Well, 2014 has settled in, and I am back on my blog after a hiatus. Fortunately, I was able to connect with some of you via facebook. Truth be told, 2013 called for some emotional heavy lifting and I had to conserve my energy, but it is a new season and time to roll. We now live in a world where Chinua Achebe and Nelson Mandela are physically absent. As traumatizing as that sounds to me, I have finally come to terms with the passing of these great giants. I can easily console myself that these monumental human beings lived well beyond the biblical three scores and ten.
But what can I say about Komla Afeke Dumor? A mere child in their presence! What am I to say about that brother whom I did not really get to know. To think that the only time I had a chance to listen to him I was kind of disgruntled. Curled up in my hotel room in Athens, Greece, I wanted to watch world news on TV and to me that meant CNN. That is what living in America has done to me! I wanted to see Anderson Cooper. The connection was not even good, and I was dying to get more information on the terror attack at the Westgate shopping mall in Nairobi, Kenya. I flipped the channels over and over and found BBC. Komla Dumor was at his post doing what he knows best, but I paid no mind.
I was under the weight of sadness over the death of Kofi Awoonor, veteran poet and Ghanian Statesman who had been fatally shot at the Westgate mall. I did not know that destiny was introducing me to my brother, Komla Dumor, whose death I would contemplate in the quiteness of my soul within a few short months. And so it came to pass: when Komla Dumor died, I hardly knew him. Our encounter was too brief. Luckily, he left enough homework for the living; I have been watching and re-watching videos of him at work on youtube.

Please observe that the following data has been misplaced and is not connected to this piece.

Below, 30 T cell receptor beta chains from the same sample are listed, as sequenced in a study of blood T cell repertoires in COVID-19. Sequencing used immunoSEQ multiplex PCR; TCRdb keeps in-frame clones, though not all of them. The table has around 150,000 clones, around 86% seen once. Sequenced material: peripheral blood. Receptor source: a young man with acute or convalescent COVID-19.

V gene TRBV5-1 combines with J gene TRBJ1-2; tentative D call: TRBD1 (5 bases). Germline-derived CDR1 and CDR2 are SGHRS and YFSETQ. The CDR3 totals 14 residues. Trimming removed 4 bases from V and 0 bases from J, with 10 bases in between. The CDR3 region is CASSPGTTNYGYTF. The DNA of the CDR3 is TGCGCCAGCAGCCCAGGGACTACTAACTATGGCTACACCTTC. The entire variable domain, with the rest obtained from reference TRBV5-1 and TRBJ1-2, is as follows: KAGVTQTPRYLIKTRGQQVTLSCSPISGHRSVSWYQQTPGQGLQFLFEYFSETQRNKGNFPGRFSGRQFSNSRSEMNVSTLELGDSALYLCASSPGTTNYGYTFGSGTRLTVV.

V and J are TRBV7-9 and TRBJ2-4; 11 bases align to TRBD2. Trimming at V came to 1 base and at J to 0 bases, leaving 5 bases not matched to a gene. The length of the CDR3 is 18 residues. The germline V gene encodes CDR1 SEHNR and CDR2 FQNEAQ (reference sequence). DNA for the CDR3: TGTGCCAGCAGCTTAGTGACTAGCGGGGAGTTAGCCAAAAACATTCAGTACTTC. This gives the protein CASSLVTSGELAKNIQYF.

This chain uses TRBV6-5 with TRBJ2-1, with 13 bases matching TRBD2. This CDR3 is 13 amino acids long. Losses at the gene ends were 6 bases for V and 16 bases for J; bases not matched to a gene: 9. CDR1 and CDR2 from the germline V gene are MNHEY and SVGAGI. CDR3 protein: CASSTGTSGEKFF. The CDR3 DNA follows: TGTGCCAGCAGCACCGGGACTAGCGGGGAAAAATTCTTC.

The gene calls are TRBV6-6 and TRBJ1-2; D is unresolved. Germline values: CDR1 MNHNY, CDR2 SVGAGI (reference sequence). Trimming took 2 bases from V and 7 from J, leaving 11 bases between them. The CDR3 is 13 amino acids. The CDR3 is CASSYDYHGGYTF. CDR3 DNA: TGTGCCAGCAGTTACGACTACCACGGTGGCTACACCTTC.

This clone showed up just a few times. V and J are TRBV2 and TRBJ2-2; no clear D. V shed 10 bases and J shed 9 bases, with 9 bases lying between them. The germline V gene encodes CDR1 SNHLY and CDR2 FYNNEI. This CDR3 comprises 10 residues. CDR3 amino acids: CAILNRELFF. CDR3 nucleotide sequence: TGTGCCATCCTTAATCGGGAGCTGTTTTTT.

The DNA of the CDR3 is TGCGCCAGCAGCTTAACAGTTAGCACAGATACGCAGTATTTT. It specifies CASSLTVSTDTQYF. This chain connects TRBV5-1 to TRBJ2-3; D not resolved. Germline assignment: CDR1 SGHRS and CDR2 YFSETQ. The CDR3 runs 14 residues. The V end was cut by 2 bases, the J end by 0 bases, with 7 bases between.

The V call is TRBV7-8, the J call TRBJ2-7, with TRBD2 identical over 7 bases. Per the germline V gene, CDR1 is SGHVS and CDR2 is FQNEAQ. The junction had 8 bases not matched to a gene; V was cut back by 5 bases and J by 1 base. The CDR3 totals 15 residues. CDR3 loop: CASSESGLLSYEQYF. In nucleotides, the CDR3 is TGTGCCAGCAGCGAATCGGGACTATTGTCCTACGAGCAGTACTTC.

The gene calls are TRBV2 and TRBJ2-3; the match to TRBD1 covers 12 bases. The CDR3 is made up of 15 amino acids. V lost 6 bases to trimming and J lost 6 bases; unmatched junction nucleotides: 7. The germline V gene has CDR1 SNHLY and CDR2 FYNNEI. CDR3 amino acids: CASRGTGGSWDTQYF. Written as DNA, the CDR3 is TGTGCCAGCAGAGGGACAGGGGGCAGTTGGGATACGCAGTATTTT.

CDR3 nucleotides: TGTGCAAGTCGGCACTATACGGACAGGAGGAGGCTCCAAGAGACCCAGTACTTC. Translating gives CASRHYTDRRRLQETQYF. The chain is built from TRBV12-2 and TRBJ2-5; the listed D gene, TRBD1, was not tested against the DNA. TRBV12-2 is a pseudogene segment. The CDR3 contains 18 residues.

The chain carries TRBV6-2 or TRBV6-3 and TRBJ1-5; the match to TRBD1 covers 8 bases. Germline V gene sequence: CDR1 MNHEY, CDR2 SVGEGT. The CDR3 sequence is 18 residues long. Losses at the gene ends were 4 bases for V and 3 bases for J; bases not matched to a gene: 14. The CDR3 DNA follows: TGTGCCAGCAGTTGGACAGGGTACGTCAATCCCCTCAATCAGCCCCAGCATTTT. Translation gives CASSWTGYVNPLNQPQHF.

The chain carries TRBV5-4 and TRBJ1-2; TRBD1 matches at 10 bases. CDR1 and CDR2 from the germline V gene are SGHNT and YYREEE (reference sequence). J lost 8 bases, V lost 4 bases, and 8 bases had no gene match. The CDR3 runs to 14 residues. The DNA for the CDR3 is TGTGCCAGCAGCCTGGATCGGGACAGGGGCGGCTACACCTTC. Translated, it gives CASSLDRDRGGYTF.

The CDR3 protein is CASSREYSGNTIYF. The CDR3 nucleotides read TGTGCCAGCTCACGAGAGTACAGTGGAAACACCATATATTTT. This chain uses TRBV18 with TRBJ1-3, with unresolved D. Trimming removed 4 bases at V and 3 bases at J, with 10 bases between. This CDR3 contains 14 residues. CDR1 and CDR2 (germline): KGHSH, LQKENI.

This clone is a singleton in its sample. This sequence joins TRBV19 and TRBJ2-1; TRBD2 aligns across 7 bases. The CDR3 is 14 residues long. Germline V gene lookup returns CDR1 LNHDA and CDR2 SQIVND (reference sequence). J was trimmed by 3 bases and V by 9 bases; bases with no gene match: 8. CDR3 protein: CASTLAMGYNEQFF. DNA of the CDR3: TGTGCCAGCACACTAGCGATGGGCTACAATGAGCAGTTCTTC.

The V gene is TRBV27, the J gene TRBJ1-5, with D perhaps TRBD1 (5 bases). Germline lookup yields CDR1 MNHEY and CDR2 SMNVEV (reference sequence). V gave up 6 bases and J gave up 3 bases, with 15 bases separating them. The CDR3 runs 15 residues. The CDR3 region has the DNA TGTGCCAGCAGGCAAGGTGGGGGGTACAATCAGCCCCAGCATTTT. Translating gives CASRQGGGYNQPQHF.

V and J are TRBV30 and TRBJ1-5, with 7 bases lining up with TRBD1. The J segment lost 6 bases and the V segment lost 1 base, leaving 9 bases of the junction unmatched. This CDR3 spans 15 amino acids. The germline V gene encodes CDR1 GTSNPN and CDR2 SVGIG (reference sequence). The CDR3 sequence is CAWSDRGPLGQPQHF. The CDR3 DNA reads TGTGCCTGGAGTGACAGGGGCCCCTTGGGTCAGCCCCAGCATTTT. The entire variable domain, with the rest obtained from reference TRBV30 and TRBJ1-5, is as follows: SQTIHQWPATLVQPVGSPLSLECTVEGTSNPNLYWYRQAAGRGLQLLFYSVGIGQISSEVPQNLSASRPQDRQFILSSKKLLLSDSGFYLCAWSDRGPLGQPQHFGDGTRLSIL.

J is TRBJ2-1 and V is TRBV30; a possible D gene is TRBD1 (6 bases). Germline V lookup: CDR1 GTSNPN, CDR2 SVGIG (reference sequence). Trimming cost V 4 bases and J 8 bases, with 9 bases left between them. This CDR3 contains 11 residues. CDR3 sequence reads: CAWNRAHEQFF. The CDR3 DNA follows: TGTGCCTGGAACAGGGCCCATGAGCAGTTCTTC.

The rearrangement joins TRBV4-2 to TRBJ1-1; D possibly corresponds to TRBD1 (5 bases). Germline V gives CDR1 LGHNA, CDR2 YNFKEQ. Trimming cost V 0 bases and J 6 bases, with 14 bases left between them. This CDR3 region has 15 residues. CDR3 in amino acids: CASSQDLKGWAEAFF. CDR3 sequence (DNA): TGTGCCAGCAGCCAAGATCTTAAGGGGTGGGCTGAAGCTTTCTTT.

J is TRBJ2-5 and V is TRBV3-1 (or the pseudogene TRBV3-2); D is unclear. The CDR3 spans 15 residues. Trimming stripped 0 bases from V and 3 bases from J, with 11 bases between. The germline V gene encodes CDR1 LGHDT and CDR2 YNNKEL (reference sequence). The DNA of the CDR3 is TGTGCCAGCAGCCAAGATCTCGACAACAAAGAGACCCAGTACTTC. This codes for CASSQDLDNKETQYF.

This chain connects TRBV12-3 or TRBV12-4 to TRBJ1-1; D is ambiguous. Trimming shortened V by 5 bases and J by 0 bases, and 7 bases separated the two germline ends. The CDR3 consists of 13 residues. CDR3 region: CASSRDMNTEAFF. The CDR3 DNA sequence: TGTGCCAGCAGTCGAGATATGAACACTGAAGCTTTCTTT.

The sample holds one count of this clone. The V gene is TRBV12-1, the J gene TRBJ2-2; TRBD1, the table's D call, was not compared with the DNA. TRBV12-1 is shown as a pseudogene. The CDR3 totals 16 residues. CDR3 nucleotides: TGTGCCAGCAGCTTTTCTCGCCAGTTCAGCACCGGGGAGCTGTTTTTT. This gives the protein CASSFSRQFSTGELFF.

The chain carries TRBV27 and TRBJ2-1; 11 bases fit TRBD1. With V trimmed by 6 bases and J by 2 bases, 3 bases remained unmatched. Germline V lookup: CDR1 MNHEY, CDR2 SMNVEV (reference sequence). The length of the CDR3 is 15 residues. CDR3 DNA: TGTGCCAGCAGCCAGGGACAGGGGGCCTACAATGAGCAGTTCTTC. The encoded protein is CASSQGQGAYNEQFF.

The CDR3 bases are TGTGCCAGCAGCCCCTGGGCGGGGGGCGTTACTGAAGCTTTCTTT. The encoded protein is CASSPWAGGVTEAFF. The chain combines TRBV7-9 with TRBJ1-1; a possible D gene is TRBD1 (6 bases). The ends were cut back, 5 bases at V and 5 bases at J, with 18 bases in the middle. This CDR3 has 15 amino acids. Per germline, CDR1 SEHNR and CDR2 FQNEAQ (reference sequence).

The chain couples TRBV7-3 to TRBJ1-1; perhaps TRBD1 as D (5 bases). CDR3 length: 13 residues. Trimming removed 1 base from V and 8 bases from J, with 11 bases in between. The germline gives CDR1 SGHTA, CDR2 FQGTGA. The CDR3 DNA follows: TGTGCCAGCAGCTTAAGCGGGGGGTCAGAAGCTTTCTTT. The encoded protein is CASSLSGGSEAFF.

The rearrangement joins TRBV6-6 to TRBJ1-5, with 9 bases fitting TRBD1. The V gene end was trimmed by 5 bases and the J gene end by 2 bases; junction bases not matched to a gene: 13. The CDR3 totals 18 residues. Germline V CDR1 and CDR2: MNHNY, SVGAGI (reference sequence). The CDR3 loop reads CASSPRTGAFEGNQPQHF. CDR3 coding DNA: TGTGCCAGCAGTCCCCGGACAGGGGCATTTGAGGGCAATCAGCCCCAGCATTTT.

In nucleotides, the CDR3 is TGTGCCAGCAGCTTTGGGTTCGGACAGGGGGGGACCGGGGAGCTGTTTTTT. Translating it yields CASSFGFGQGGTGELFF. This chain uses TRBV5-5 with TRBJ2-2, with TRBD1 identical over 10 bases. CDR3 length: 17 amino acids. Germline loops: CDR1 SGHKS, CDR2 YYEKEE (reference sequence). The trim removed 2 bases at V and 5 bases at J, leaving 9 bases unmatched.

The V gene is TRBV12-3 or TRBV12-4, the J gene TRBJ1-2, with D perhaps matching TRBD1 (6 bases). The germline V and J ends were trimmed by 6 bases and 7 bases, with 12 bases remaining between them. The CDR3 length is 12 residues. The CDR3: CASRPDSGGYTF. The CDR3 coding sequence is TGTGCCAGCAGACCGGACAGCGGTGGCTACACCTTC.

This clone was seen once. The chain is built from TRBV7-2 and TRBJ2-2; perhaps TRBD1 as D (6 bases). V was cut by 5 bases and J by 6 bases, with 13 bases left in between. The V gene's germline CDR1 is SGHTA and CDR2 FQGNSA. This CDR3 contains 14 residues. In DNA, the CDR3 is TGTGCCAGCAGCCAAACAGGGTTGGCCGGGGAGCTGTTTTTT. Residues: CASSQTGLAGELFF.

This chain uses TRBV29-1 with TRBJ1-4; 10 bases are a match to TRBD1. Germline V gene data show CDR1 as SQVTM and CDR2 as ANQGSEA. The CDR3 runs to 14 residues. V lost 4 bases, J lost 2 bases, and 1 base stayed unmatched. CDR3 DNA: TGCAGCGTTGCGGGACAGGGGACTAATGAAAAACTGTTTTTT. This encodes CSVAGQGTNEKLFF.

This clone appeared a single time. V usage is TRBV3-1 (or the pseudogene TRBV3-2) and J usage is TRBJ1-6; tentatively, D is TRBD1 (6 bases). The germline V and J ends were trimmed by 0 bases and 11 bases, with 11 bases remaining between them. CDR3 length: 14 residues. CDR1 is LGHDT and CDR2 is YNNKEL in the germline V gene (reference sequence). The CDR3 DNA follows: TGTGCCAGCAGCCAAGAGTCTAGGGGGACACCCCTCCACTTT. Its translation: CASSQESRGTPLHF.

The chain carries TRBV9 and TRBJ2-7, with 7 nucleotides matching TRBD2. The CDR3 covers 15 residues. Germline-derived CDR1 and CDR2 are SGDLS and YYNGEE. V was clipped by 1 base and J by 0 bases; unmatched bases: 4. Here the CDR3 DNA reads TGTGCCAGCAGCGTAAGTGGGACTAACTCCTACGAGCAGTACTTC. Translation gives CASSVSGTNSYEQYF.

Earlier this week, our brother’s body made it back home to Ghana, back to the land of his fathers and mothers and their fathers and mothers before them. He was only 41, but as a lead presenter for BBC World, he had considerable influence on how the continent of Africa was covered. After watching his funeral in London organized by the BBC and the arrival of his mortal remains in Ghana, one has no choice but to agree with the journalist of Ghana’s Joy TV that it gives “a deeper understanding of what life can be”. Fortunately, we can do something to contribute to how life “can” be. Dumor made a name in broadcast journalism but his degrees were in Sociology, Psychology and Public Administration. He discovered what he was good at and stuck with it. I have decided to draw energy from the death of Komla Dumor. Dumor died on January 18, 2014 living behind his father, Professor Ernest Dumor, his Wife, Kwansema Quansah, three children, illustrious siblings, relatives and a host of fans around the world. But we have to make his death count, for ourselves, for Ghana, and for Dumor’s Africa. We who are here can continue in the trajectory of his life’s work…to continue building Africa from our vantage positions and expertise. The game of life continues…